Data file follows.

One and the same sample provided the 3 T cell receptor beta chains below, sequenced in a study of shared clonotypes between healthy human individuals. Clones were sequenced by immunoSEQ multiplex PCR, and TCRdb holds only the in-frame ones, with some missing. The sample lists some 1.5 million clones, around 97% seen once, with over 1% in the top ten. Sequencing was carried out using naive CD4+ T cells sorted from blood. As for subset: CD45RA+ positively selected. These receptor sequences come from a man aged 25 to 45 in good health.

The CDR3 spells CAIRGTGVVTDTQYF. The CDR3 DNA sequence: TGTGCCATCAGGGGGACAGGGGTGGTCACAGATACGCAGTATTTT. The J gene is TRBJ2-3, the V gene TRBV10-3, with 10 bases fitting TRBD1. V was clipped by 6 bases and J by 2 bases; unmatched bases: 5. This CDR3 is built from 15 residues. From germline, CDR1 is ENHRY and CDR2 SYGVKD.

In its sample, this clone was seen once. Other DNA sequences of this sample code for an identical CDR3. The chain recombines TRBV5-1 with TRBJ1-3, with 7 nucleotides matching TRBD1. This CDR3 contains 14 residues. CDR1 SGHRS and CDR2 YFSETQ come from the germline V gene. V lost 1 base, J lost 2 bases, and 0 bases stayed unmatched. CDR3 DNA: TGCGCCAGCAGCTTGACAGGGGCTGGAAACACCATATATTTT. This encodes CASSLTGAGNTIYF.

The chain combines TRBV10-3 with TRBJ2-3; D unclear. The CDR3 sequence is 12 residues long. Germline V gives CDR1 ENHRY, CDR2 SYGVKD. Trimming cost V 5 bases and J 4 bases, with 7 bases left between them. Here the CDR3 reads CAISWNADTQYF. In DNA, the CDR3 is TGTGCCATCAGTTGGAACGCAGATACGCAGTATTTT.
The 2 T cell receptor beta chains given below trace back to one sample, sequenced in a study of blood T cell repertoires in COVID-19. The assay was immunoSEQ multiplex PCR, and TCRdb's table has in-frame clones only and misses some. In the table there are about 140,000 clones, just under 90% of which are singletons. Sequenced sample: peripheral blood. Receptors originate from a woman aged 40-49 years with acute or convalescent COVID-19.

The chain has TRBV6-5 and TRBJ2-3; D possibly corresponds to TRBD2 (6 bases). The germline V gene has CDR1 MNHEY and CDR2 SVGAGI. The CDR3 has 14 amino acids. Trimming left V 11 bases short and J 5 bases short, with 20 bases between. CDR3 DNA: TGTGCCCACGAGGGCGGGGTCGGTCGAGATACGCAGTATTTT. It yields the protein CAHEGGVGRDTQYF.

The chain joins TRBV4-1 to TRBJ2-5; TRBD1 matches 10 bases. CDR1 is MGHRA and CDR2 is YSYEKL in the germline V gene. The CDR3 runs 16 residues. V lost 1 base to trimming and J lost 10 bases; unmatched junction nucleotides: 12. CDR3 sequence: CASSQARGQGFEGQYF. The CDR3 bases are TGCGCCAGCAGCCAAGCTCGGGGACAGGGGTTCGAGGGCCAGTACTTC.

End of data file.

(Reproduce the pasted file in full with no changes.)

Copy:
One and the same sample provided the 3 T cell receptor beta chains below, sequenced in a study of shared clonotypes between healthy human individuals. Clones were sequenced by immunoSEQ multiplex PCR, and TCRdb holds only the in-frame ones, with some missing. The sample lists some 1.5 million clones, around 97% seen once, with over 1% in the top ten. Sequencing was carried out using naive CD4+ T cells sorted from blood. As for subset: CD45RA+ positively selected. These receptor sequences come from a man aged 25 to 45 in good health.

The CDR3 spells CAIRGTGVVTDTQYF. The CDR3 DNA sequence: TGTGCCATCAGGGGGACAGGGGTGGTCACAGATACGCAGTATTTT. The J gene is TRBJ2-3, the V gene TRBV10-3, with 10 bases fitting TRBD1. V was clipped by 6 bases and J by 2 bases; unmatched bases: 5. This CDR3 is built from 15 residues. From germline, CDR1 is ENHRY and CDR2 SYGVKD.

In its sample, this clone was seen once. Other DNA sequences of this sample code for an identical CDR3. The chain recombines TRBV5-1 with TRBJ1-3, with 7 nucleotides matching TRBD1. This CDR3 contains 14 residues. CDR1 SGHRS and CDR2 YFSETQ come from the germline V gene. V lost 1 base, J lost 2 bases, and 0 bases stayed unmatched. CDR3 DNA: TGCGCCAGCAGCTTGACAGGGGCTGGAAACACCATATATTTT. This encodes CASSLTGAGNTIYF.

The chain combines TRBV10-3 with TRBJ2-3; D unclear. The CDR3 sequence is 12 residues long. Germline V gives CDR1 ENHRY, CDR2 SYGVKD. Trimming cost V 5 bases and J 4 bases, with 7 bases left between them. Here the CDR3 reads CAISWNADTQYF. In DNA, the CDR3 is TGTGCCATCAGTTGGAACGCAGATACGCAGTATTTT.
The 2 T cell receptor beta chains given below trace back to one sample, sequenced in a study of blood T cell repertoires in COVID-19. The assay was immunoSEQ multiplex PCR, and TCRdb's table has in-frame clones only and misses some. In the table there are about 140,000 clones, just under 90% of which are singletons. Sequenced sample: peripheral blood. Receptors originate from a woman aged 40-49 years with acute or convalescent COVID-19.

The chain has TRBV6-5 and TRBJ2-3; D possibly corresponds to TRBD2 (6 bases). The germline V gene has CDR1 MNHEY and CDR2 SVGAGI. The CDR3 has 14 amino acids. Trimming left V 11 bases short and J 5 bases short, with 20 bases between. CDR3 DNA: TGTGCCCACGAGGGCGGGGTCGGTCGAGATACGCAGTATTTT. It yields the protein CAHEGGVGRDTQYF.

The chain joins TRBV4-1 to TRBJ2-5; TRBD1 matches 10 bases. CDR1 is MGHRA and CDR2 is YSYEKL in the germline V gene. The CDR3 runs 16 residues. V lost 1 base to trimming and J lost 10 bases; unmatched junction nucleotides: 12. CDR3 sequence: CASSQARGQGFEGQYF. The CDR3 bases are TGCGCCAGCAGCCAAGCTCGGGGACAGGGGTTCGAGGGCCAGTACTTC.